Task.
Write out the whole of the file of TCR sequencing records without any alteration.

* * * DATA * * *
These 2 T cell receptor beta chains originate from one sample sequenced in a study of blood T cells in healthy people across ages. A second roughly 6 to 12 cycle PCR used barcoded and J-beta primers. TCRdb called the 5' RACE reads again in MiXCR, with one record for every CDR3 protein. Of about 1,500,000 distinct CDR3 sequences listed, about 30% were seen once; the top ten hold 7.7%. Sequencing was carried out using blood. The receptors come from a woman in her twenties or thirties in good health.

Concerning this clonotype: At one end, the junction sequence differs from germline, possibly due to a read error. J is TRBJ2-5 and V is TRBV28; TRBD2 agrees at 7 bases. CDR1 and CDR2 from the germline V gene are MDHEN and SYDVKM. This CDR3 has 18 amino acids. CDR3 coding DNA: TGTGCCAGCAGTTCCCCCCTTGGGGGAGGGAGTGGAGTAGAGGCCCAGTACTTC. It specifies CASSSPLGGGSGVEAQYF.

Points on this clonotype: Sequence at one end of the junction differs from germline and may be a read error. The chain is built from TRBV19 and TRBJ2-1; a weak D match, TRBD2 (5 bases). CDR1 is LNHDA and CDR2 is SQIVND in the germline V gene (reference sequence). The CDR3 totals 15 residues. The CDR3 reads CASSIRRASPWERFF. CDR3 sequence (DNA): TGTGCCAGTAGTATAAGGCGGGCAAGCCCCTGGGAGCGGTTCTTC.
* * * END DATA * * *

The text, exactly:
These 2 T cell receptor beta chains originate from one sample sequenced in a study of blood T cells in healthy people across ages. A second roughly 6 to 12 cycle PCR used barcoded and J-beta primers. TCRdb called the 5' RACE reads again in MiXCR, with one record for every CDR3 protein. Of about 1,500,000 distinct CDR3 sequences listed, about 30% were seen once; the top ten hold 7.7%. Sequencing was carried out using blood. The receptors come from a woman in her twenties or thirties in good health.

Concerning this clonotype: At one end, the junction sequence differs from germline, possibly due to a read error. J is TRBJ2-5 and V is TRBV28; TRBD2 agrees at 7 bases. CDR1 and CDR2 from the germline V gene are MDHEN and SYDVKM. This CDR3 has 18 amino acids. CDR3 coding DNA: TGTGCCAGCAGTTCCCCCCTTGGGGGAGGGAGTGGAGTAGAGGCCCAGTACTTC. It specifies CASSSPLGGGSGVEAQYF.

Points on this clonotype: Sequence at one end of the junction differs from germline and may be a read error. The chain is built from TRBV19 and TRBJ2-1; a weak D match, TRBD2 (5 bases). CDR1 is LNHDA and CDR2 is SQIVND in the germline V gene (reference sequence). The CDR3 totals 15 residues. The CDR3 reads CASSIRRASPWERFF. CDR3 sequence (DNA): TGTGCCAGTAGTATAAGGCGGGCAAGCCCCTGGGAGCGGTTCTTC.